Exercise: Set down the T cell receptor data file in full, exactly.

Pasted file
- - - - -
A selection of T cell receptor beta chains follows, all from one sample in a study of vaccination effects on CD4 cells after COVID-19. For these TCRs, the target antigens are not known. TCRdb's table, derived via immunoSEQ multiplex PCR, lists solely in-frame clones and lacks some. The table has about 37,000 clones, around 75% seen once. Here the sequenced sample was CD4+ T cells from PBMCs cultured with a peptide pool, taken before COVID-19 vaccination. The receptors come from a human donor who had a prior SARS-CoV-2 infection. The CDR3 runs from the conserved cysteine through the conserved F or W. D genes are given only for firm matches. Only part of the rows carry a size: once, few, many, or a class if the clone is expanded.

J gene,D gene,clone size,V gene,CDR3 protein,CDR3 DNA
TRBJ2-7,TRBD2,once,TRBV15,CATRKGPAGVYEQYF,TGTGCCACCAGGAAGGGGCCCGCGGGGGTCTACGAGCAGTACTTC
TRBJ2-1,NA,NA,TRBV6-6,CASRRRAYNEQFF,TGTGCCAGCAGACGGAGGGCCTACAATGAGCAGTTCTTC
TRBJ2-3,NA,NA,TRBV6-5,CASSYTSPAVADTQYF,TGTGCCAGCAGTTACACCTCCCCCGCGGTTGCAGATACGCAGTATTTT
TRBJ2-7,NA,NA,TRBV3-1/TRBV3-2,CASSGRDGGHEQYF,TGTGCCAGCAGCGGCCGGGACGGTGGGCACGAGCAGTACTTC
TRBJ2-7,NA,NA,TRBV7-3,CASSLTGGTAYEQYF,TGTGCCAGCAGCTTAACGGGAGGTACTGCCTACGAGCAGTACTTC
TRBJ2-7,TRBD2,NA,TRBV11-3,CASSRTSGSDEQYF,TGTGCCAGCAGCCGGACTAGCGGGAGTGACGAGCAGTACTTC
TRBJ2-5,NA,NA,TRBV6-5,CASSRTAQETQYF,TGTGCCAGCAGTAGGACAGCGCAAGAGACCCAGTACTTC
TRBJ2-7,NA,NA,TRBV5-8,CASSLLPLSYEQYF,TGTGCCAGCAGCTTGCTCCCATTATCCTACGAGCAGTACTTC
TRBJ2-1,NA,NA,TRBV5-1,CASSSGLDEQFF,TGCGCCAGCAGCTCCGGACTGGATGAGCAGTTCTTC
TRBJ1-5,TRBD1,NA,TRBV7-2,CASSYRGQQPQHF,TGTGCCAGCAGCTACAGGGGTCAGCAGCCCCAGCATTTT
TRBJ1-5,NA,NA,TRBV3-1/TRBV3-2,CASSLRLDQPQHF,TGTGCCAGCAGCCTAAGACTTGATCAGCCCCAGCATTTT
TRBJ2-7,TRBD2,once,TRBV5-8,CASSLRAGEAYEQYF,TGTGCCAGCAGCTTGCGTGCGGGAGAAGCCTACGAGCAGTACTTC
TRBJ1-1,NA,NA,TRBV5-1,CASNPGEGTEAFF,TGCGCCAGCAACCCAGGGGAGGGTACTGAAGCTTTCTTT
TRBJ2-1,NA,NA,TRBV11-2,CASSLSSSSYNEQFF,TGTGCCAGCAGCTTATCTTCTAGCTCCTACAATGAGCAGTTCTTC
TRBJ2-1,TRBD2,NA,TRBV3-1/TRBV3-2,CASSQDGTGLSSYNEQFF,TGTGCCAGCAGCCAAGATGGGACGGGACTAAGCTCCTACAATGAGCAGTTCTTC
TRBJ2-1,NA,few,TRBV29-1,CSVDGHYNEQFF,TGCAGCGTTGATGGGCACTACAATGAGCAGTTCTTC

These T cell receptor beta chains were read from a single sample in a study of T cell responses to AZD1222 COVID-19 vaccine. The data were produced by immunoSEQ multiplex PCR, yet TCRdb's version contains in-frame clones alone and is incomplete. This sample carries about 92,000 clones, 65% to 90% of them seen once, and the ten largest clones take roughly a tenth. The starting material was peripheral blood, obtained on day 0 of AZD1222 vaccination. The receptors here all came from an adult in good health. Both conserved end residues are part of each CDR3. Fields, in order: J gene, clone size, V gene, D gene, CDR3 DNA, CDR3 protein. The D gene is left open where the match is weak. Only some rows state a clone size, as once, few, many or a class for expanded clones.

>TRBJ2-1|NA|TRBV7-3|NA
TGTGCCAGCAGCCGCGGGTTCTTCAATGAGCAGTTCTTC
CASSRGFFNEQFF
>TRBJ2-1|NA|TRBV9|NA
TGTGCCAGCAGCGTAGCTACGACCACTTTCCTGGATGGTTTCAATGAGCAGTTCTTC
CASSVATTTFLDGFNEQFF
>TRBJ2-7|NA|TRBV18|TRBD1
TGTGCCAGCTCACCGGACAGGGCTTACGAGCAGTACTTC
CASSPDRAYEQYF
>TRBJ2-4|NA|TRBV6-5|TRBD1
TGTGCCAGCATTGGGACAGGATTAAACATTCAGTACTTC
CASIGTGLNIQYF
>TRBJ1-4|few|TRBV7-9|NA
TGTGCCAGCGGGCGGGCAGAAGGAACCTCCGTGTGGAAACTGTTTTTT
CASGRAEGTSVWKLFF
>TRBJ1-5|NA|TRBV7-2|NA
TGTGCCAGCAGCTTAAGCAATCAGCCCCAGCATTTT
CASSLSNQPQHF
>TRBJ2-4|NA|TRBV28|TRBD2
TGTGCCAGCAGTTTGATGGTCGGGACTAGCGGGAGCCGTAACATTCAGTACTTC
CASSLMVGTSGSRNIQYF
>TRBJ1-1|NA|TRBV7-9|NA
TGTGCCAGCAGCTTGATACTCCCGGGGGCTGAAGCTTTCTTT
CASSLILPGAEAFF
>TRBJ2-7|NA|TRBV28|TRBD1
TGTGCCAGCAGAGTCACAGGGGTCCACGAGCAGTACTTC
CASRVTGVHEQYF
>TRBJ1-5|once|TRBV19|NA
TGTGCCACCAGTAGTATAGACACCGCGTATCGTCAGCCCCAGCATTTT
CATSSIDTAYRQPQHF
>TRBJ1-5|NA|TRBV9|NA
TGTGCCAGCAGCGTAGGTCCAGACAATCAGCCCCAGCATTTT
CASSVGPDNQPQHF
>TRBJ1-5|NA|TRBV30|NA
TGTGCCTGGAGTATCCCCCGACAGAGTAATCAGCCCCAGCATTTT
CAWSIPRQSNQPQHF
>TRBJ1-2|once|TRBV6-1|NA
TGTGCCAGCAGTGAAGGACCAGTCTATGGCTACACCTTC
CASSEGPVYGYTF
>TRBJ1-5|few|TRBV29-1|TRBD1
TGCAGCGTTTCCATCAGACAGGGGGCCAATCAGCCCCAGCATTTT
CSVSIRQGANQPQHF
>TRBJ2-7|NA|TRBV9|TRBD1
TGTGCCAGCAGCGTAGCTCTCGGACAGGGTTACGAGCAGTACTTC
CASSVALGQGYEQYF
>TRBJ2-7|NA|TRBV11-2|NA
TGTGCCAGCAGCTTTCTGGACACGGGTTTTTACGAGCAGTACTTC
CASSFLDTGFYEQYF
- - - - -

A selection of T cell receptor beta chains follows, all from one sample in a study of vaccination effects on CD4 cells after COVID-19. For these TCRs, the target antigens are not known. TCRdb's table, derived via immunoSEQ multiplex PCR, lists solely in-frame clones and lacks some. The table has about 37,000 clones, around 75% seen once. Here the sequenced sample was CD4+ T cells from PBMCs cultured with a peptide pool, taken before COVID-19 vaccination. The receptors come from a human donor who had a prior SARS-CoV-2 infection. The CDR3 runs from the conserved cysteine through the conserved F or W. D genes are given only for firm matches. Only part of the rows carry a size: once, few, many, or a class if the clone is expanded.

J gene,D gene,clone size,V gene,CDR3 protein,CDR3 DNA
TRBJ2-7,TRBD2,once,TRBV15,CATRKGPAGVYEQYF,TGTGCCACCAGGAAGGGGCCCGCGGGGGTCTACGAGCAGTACTTC
TRBJ2-1,NA,NA,TRBV6-6,CASRRRAYNEQFF,TGTGCCAGCAGACGGAGGGCCTACAATGAGCAGTTCTTC
TRBJ2-3,NA,NA,TRBV6-5,CASSYTSPAVADTQYF,TGTGCCAGCAGTTACACCTCCCCCGCGGTTGCAGATACGCAGTATTTT
TRBJ2-7,NA,NA,TRBV3-1/TRBV3-2,CASSGRDGGHEQYF,TGTGCCAGCAGCGGCCGGGACGGTGGGCACGAGCAGTACTTC
TRBJ2-7,NA,NA,TRBV7-3,CASSLTGGTAYEQYF,TGTGCCAGCAGCTTAACGGGAGGTACTGCCTACGAGCAGTACTTC
TRBJ2-7,TRBD2,NA,TRBV11-3,CASSRTSGSDEQYF,TGTGCCAGCAGCCGGACTAGCGGGAGTGACGAGCAGTACTTC
TRBJ2-5,NA,NA,TRBV6-5,CASSRTAQETQYF,TGTGCCAGCAGTAGGACAGCGCAAGAGACCCAGTACTTC
TRBJ2-7,NA,NA,TRBV5-8,CASSLLPLSYEQYF,TGTGCCAGCAGCTTGCTCCCATTATCCTACGAGCAGTACTTC
TRBJ2-1,NA,NA,TRBV5-1,CASSSGLDEQFF,TGCGCCAGCAGCTCCGGACTGGATGAGCAGTTCTTC
TRBJ1-5,TRBD1,NA,TRBV7-2,CASSYRGQQPQHF,TGTGCCAGCAGCTACAGGGGTCAGCAGCCCCAGCATTTT
TRBJ1-5,NA,NA,TRBV3-1/TRBV3-2,CASSLRLDQPQHF,TGTGCCAGCAGCCTAAGACTTGATCAGCCCCAGCATTTT
TRBJ2-7,TRBD2,once,TRBV5-8,CASSLRAGEAYEQYF,TGTGCCAGCAGCTTGCGTGCGGGAGAAGCCTACGAGCAGTACTTC
TRBJ1-1,NA,NA,TRBV5-1,CASNPGEGTEAFF,TGCGCCAGCAACCCAGGGGAGGGTACTGAAGCTTTCTTT
TRBJ2-1,NA,NA,TRBV11-2,CASSLSSSSYNEQFF,TGTGCCAGCAGCTTATCTTCTAGCTCCTACAATGAGCAGTTCTTC
TRBJ2-1,TRBD2,NA,TRBV3-1/TRBV3-2,CASSQDGTGLSSYNEQFF,TGTGCCAGCAGCCAAGATGGGACGGGACTAAGCTCCTACAATGAGCAGTTCTTC
TRBJ2-1,NA,few,TRBV29-1,CSVDGHYNEQFF,TGCAGCGTTGATGGGCACTACAATGAGCAGTTCTTC

These T cell receptor beta chains were read from a single sample in a study of T cell responses to AZD1222 COVID-19 vaccine. The data were produced by immunoSEQ multiplex PCR, yet TCRdb's version contains in-frame clones alone and is incomplete. This sample carries about 92,000 clones, 65% to 90% of them seen once, and the ten largest clones take roughly a tenth. The starting material was peripheral blood, obtained on day 0 of AZD1222 vaccination. The receptors here all came from an adult in good health. Both conserved end residues are part of each CDR3. Fields, in order: J gene, clone size, V gene, D gene, CDR3 DNA, CDR3 protein. The D gene is left open where the match is weak. Only some rows state a clone size, as once, few, many or a class for expanded clones.

>TRBJ2-1|NA|TRBV7-3|NA
TGTGCCAGCAGCCGCGGGTTCTTCAATGAGCAGTTCTTC
CASSRGFFNEQFF
>TRBJ2-1|NA|TRBV9|NA
TGTGCCAGCAGCGTAGCTACGACCACTTTCCTGGATGGTTTCAATGAGCAGTTCTTC
CASSVATTTFLDGFNEQFF
>TRBJ2-7|NA|TRBV18|TRBD1
TGTGCCAGCTCACCGGACAGGGCTTACGAGCAGTACTTC
CASSPDRAYEQYF
>TRBJ2-4|NA|TRBV6-5|TRBD1
TGTGCCAGCATTGGGACAGGATTAAACATTCAGTACTTC
CASIGTGLNIQYF
>TRBJ1-4|few|TRBV7-9|NA
TGTGCCAGCGGGCGGGCAGAAGGAACCTCCGTGTGGAAACTGTTTTTT
CASGRAEGTSVWKLFF
>TRBJ1-5|NA|TRBV7-2|NA
TGTGCCAGCAGCTTAAGCAATCAGCCCCAGCATTTT
CASSLSNQPQHF
>TRBJ2-4|NA|TRBV28|TRBD2
TGTGCCAGCAGTTTGATGGTCGGGACTAGCGGGAGCCGTAACATTCAGTACTTC
CASSLMVGTSGSRNIQYF
>TRBJ1-1|NA|TRBV7-9|NA
TGTGCCAGCAGCTTGATACTCCCGGGGGCTGAAGCTTTCTTT
CASSLILPGAEAFF
>TRBJ2-7|NA|TRBV28|TRBD1
TGTGCCAGCAGAGTCACAGGGGTCCACGAGCAGTACTTC
CASRVTGVHEQYF
>TRBJ1-5|once|TRBV19|NA
TGTGCCACCAGTAGTATAGACACCGCGTATCGTCAGCCCCAGCATTTT
CATSSIDTAYRQPQHF
>TRBJ1-5|NA|TRBV9|NA
TGTGCCAGCAGCGTAGGTCCAGACAATCAGCCCCAGCATTTT
CASSVGPDNQPQHF
>TRBJ1-5|NA|TRBV30|NA
TGTGCCTGGAGTATCCCCCGACAGAGTAATCAGCCCCAGCATTTT
CAWSIPRQSNQPQHF
>TRBJ1-2|once|TRBV6-1|NA
TGTGCCAGCAGTGAAGGACCAGTCTATGGCTACACCTTC
CASSEGPVYGYTF
>TRBJ1-5|few|TRBV29-1|TRBD1
TGCAGCGTTTCCATCAGACAGGGGGCCAATCAGCCCCAGCATTTT
CSVSIRQGANQPQHF
>TRBJ2-7|NA|TRBV9|TRBD1
TGTGCCAGCAGCGTAGCTCTCGGACAGGGTTACGAGCAGTACTTC
CASSVALGQGYEQYF
>TRBJ2-7|NA|TRBV11-2|NA
TGTGCCAGCAGCTTTCTGGACACGGGTTTTTACGAGCAGTACTTC
CASSFLDTGFYEQYF